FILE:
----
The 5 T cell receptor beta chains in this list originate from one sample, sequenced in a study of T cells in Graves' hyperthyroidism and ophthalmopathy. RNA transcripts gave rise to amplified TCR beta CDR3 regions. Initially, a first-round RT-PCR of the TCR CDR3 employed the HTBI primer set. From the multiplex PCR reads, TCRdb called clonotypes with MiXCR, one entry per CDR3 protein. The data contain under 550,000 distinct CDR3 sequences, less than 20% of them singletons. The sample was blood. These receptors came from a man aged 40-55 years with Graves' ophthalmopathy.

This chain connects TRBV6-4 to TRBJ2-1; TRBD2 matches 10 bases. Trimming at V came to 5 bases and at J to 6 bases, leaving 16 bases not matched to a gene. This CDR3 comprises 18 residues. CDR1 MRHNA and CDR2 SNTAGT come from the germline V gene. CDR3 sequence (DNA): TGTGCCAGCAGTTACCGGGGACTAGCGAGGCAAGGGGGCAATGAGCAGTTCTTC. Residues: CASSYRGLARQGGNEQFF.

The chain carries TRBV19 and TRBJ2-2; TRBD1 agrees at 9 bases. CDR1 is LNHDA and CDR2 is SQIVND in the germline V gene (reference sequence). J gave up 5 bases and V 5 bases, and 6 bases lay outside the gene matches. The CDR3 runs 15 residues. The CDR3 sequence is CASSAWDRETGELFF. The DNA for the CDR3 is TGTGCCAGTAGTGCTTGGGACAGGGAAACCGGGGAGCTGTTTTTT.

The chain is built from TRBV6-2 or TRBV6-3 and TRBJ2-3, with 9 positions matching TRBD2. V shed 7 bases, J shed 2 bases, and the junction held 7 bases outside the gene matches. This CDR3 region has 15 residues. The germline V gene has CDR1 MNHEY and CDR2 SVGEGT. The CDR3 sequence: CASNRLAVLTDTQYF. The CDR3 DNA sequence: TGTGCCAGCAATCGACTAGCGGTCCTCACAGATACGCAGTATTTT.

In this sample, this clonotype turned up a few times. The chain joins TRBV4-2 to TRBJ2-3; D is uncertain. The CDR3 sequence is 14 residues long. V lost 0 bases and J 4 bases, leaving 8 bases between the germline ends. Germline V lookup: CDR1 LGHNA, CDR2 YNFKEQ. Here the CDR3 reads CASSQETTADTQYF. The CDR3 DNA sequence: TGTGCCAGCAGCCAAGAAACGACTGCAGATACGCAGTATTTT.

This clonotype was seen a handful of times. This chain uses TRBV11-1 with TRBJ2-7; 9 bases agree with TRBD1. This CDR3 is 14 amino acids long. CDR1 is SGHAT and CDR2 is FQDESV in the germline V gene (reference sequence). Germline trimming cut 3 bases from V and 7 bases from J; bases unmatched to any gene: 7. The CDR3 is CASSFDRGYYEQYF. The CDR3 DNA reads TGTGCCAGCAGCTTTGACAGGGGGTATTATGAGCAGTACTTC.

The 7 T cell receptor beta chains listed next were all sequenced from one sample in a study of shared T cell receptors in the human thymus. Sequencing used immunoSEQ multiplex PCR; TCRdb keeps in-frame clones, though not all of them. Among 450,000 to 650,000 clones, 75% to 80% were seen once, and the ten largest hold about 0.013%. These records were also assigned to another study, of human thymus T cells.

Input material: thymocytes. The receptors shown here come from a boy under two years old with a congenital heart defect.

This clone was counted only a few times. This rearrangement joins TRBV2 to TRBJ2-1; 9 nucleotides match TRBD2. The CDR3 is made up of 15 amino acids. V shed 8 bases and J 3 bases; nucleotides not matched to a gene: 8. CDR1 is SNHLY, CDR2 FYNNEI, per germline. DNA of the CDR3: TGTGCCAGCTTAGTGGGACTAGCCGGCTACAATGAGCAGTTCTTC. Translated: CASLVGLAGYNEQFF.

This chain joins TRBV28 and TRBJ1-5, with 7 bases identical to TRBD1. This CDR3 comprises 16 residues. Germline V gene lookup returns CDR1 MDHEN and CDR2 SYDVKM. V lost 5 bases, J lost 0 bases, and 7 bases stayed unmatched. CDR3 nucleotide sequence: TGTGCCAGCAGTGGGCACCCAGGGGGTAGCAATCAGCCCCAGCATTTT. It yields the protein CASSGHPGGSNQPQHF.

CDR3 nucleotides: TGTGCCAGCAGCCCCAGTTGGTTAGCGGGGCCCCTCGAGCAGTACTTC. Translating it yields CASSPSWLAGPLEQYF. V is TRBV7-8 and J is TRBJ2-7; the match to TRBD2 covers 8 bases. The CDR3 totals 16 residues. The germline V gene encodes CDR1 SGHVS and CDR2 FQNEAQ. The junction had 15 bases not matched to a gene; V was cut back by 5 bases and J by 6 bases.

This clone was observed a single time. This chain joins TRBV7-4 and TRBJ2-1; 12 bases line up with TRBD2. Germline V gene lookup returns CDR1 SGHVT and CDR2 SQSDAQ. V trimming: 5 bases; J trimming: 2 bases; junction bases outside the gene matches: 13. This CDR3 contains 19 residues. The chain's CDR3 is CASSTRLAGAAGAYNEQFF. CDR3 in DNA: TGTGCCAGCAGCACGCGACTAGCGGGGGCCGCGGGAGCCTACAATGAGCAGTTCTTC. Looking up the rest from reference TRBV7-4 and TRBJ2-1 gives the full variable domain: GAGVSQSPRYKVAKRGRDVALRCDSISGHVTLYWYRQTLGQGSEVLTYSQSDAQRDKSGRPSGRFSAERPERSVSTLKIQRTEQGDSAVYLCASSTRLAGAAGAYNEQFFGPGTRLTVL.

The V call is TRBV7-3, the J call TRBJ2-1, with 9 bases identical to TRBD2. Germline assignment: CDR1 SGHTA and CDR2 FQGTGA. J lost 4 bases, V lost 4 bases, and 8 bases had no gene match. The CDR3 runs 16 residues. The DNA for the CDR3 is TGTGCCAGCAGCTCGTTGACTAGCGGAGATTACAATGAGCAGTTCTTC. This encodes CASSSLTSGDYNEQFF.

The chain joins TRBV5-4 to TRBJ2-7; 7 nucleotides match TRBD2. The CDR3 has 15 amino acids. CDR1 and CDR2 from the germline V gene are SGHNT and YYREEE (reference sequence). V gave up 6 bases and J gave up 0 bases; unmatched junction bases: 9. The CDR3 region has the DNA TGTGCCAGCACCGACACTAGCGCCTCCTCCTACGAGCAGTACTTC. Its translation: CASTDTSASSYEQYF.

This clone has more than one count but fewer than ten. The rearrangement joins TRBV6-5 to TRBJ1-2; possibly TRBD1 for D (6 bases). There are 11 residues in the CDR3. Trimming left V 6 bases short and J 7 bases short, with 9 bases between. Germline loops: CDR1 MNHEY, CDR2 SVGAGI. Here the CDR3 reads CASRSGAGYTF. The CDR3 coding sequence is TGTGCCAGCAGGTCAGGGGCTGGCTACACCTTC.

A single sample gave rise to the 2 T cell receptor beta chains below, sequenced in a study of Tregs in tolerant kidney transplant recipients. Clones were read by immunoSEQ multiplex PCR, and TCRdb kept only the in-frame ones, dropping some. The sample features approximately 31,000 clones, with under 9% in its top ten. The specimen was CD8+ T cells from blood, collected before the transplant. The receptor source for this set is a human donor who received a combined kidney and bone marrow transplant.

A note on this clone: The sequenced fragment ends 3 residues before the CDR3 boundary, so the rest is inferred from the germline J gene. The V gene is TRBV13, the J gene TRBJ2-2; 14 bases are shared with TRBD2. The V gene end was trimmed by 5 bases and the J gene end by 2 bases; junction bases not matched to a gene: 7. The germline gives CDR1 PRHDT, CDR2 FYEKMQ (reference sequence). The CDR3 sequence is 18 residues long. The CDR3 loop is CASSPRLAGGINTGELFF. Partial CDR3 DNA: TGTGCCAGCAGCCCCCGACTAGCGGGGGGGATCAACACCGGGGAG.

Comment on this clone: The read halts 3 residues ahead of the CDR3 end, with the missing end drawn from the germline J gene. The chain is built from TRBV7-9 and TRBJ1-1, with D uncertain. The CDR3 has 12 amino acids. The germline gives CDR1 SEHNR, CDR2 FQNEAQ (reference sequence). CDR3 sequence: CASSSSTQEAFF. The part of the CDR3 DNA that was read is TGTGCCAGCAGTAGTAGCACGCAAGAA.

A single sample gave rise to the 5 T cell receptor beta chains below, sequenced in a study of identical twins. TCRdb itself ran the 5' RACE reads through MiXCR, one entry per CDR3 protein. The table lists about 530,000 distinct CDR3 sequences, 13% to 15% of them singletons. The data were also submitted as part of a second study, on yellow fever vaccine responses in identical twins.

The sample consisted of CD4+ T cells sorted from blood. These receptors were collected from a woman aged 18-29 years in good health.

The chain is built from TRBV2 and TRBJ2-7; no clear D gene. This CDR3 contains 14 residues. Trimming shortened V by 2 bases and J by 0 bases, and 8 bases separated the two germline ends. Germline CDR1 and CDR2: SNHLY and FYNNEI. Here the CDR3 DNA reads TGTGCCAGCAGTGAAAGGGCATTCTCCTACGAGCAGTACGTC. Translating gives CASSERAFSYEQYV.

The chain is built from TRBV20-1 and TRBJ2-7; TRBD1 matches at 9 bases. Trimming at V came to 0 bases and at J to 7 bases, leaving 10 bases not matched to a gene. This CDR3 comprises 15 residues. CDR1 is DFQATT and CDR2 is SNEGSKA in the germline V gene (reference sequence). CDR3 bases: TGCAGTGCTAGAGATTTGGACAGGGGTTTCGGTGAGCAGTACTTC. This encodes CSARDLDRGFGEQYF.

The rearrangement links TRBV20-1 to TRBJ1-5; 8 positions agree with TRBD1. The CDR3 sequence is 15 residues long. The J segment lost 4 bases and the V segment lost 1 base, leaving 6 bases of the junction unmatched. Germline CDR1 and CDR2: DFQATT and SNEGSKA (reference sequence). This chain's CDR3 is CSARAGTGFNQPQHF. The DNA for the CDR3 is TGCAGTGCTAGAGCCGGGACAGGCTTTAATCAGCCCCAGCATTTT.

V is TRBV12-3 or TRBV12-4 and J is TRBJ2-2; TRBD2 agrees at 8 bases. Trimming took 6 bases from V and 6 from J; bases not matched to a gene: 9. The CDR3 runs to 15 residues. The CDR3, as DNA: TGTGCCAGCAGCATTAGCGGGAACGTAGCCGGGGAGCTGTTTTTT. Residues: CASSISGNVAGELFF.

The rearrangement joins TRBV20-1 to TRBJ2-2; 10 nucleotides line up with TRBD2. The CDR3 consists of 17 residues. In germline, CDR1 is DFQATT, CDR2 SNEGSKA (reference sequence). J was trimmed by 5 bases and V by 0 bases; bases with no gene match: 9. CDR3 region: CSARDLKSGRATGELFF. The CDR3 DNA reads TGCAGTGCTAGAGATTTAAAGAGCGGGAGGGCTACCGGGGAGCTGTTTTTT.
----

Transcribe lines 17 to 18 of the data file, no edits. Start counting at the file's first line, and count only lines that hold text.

A note on this clone: The sequenced fragment ends 3 residues before the CDR3 boundary, so the rest is inferred from the germline J gene. The V gene is TRBV13, the J gene TRBJ2-2; 14 bases are shared with TRBD2. The V gene end was trimmed by 5 bases and the J gene end by 2 bases; junction bases not matched to a gene: 7. The germline gives CDR1 PRHDT, CDR2 FYEKMQ (reference sequence). The CDR3 sequence is 18 residues long. The CDR3 loop is CASSPRLAGGINTGELFF. Partial CDR3 DNA: TGTGCCAGCAGCCCCCGACTAGCGGGGGGGATCAACACCGGGGAG.

Comment on this clone: The read halts 3 residues ahead of the CDR3 end, with the missing end drawn from the germline J gene. The chain is built from TRBV7-9 and TRBJ1-1, with D uncertain. The CDR3 has 12 amino acids. The germline gives CDR1 SEHNR, CDR2 FQNEAQ (reference sequence). CDR3 sequence: CASSSSTQEAFF. The part of the CDR3 DNA that was read is TGTGCCAGCAGTAGTAGCACGCAAGAA.